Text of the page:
However, this test is crucial when trying to diagnose the cause of the problem and will help the ophthalmologist to determine whether there are any underlying conditions that need treating, e.g. retinal tears or detachment.
If the ophthalmologist feels as though they need to look into your eye symptoms further, they may also perform a few other tests. These can include asking you to look in various directions, examining your retina in more detail with a bright light or pushing on your eye using a specialist instrument.
During an eye pressure test, the pressure inside your eye will be measured using a special instrument (tonometer). A small amount of dye and anaesthetic will be put onto your cornea (the eye’s front cover) during this test. The tonometer then emits a blue light which is held against your eye to measure its pressure. If the ophthalmologist finds that the pressure in your eye has decreased, this could be an indication of retinal detachment.
In most cases, floaters are just annoying and won’t require any medical treatment. Most types of medication, including eye drops, won’t work and will not remove the floaters from your field of vision.
Furthermore, you may find that your brain, over time, starts to ignore these floaters so you don’t notice them as much. But if you do find that one appears in the middle of your vision, try looking up and down, as this may help to move it from your vision. This is because the vitreous humour will move around and this may help to shift the floater to another area of your vision that’s not as noticeable.
When treatment is required for floaters YAG Laser treatment (Viterolysis) can be used to break them and move them towards the edges of your eye (there are several clinics in the UK and some in Europe like this one in Amsterdam that carry out this treatment).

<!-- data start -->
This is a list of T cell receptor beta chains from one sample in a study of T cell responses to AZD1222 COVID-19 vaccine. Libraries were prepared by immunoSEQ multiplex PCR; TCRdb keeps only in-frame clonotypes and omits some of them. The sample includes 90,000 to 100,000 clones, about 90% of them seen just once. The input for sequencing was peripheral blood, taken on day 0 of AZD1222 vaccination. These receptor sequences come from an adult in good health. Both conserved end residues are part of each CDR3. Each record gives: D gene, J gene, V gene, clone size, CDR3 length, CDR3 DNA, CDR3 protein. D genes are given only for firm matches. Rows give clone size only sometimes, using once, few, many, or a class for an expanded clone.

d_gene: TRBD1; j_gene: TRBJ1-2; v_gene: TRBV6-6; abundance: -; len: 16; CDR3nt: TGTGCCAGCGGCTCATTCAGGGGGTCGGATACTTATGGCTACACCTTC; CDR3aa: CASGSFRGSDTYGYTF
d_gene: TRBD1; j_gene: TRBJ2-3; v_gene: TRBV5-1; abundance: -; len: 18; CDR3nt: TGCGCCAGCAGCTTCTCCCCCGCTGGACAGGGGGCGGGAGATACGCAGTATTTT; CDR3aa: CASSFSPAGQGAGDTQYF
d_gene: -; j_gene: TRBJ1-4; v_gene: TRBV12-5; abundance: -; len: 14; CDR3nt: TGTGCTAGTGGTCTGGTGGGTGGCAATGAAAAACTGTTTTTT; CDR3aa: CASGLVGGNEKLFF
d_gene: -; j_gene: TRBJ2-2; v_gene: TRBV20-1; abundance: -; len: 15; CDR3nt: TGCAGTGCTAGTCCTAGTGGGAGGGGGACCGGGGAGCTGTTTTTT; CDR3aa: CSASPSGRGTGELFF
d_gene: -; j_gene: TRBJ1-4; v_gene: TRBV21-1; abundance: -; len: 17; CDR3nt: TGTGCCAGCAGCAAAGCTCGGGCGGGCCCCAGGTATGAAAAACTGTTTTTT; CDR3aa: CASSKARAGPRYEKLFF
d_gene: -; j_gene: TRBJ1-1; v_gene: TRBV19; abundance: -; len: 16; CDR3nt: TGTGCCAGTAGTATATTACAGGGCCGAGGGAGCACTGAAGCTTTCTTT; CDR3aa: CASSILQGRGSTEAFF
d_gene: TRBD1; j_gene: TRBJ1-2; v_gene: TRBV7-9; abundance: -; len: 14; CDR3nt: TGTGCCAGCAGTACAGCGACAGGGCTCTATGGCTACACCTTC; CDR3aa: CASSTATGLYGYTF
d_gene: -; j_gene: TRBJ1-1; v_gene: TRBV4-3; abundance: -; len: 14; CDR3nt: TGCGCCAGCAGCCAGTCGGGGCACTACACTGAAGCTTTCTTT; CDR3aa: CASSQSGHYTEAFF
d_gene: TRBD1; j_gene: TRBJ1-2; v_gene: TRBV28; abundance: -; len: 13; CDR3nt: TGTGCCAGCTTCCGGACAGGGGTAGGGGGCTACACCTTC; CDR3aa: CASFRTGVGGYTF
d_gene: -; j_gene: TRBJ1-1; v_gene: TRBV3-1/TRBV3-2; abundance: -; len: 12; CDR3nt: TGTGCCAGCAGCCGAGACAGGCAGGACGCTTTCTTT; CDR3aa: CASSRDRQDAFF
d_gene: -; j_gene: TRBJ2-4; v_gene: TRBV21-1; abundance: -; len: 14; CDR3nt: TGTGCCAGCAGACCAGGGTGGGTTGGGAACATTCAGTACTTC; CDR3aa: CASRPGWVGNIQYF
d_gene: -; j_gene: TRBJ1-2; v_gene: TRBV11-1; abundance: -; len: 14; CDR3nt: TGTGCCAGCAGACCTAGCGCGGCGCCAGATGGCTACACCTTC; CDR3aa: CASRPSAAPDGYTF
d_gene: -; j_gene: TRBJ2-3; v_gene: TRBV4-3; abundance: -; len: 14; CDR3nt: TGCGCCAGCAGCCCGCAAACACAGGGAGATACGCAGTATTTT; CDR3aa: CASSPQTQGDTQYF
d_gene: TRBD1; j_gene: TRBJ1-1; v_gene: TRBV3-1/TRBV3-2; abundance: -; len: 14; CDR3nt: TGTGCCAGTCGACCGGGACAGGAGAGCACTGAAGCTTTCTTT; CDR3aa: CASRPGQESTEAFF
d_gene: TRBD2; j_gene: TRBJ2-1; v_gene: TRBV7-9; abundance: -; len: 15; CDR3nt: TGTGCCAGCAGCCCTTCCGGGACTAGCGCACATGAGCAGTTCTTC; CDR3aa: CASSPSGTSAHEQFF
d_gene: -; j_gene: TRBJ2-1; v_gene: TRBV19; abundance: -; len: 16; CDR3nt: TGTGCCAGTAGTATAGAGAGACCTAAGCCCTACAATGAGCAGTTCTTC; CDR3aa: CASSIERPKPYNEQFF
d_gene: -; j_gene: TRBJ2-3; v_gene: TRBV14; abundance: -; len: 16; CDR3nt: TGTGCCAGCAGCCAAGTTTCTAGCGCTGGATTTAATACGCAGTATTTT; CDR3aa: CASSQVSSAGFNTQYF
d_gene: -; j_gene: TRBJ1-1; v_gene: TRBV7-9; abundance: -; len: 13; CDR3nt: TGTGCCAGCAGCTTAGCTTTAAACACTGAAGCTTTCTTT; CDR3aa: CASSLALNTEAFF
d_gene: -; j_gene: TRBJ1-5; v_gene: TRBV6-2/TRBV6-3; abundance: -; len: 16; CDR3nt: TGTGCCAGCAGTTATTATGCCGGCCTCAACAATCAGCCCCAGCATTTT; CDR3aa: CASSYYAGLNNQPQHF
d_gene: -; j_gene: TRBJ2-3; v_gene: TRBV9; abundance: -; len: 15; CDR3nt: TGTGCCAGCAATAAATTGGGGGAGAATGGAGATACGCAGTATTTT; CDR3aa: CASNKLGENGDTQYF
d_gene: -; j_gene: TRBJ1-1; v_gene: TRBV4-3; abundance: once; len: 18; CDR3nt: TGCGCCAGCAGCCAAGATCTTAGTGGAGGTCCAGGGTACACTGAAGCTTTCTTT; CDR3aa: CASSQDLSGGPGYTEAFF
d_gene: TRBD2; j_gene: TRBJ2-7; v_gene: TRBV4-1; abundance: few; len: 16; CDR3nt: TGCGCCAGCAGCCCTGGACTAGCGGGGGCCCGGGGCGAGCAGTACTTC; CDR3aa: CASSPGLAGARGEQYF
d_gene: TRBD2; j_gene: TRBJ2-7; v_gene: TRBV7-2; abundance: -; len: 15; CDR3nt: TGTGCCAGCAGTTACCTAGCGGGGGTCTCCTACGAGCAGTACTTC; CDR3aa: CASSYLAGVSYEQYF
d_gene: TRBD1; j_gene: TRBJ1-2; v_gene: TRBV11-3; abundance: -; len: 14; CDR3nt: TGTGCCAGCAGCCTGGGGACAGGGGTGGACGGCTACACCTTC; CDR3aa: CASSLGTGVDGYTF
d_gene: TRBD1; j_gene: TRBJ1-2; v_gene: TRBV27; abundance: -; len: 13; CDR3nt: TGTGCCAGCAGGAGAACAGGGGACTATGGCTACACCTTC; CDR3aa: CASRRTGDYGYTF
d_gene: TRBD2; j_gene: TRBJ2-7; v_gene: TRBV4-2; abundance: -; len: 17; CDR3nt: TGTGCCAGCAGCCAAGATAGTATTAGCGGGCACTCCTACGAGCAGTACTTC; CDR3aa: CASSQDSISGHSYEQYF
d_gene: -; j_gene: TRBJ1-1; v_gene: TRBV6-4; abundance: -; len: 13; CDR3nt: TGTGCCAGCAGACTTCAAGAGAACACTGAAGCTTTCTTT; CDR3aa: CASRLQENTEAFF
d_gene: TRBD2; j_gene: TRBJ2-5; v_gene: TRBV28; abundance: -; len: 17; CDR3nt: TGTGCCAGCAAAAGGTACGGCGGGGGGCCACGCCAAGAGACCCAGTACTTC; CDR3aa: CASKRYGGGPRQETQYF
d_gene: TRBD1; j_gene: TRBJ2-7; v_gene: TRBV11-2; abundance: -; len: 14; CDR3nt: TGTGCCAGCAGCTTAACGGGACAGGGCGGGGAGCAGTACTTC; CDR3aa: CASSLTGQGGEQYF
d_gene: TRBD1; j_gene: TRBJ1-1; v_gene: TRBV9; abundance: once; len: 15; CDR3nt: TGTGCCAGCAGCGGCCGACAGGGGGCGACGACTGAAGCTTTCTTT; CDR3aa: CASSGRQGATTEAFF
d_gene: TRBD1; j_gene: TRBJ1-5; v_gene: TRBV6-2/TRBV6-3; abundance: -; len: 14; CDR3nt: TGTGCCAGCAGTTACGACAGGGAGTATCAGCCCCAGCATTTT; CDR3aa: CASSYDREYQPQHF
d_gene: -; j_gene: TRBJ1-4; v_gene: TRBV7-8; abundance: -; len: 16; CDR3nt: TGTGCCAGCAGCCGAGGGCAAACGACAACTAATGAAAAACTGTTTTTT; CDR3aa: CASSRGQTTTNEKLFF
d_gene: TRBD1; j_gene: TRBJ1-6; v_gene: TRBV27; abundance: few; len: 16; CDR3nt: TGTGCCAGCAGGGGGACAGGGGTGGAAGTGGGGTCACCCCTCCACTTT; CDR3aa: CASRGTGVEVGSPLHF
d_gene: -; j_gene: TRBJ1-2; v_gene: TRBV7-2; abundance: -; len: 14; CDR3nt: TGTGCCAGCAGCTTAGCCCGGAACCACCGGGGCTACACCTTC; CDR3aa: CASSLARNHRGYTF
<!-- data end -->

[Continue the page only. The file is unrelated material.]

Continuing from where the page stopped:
If floaters are having a significant negative effect on your eye sight then a type of surgery called a vitrectomy may be recommended. This treatment involves replacing the gel-like liquid in your eye with a saline solution but it’s not often carried out as it can be quite invasive.
If you’ve got floaters, you may be asked to return for a follow-up appointment by your optician (around 2 to 6 months after you’ve initially noticed them) so they can check that your retina’s still stable. However, if the floaters aren’t getting any worse and they’re not affecting your vision, you may be advised to book an appointment with your optician every 1 to 2 years.
Should your symptoms worsen at any point, you should seek immediate medical advice from your optician or GP.
A vitrectomy involves surgery where your vitreous humour and all of the debris that’s causing your floaters is removed before being replaced with a saline (salty) solution. This treatment is normally recommended when you have a number of floaters that haven’t got better over time, or if your vision is being significantly affected by them. That said, vitrectomies are rarely performed because of the risks involved and it may not be a procedure that’s readily available through the NHS.
However, if a vitrectomy is performed on your eye, it will be numbed first by a local anaesthetic. Then, the vitreous humour will be removed from your eye and the surgeon will replace it with a saline solution. Because most of the vitreous humour consists of water, you’ll not notice the difference once the surgery has been carried out. But the potential complications afterwards include retinal detachment, retinal tears and cataracts.
As you can see, floaters are incredibly common, and, in most cases, they’re nothing to worry about. However, if you do notice one in your vision for the first time or more start to appear, it’s worth getting the advice of your optician straight away, just to put your mind at rest that it isn’t anything more serious.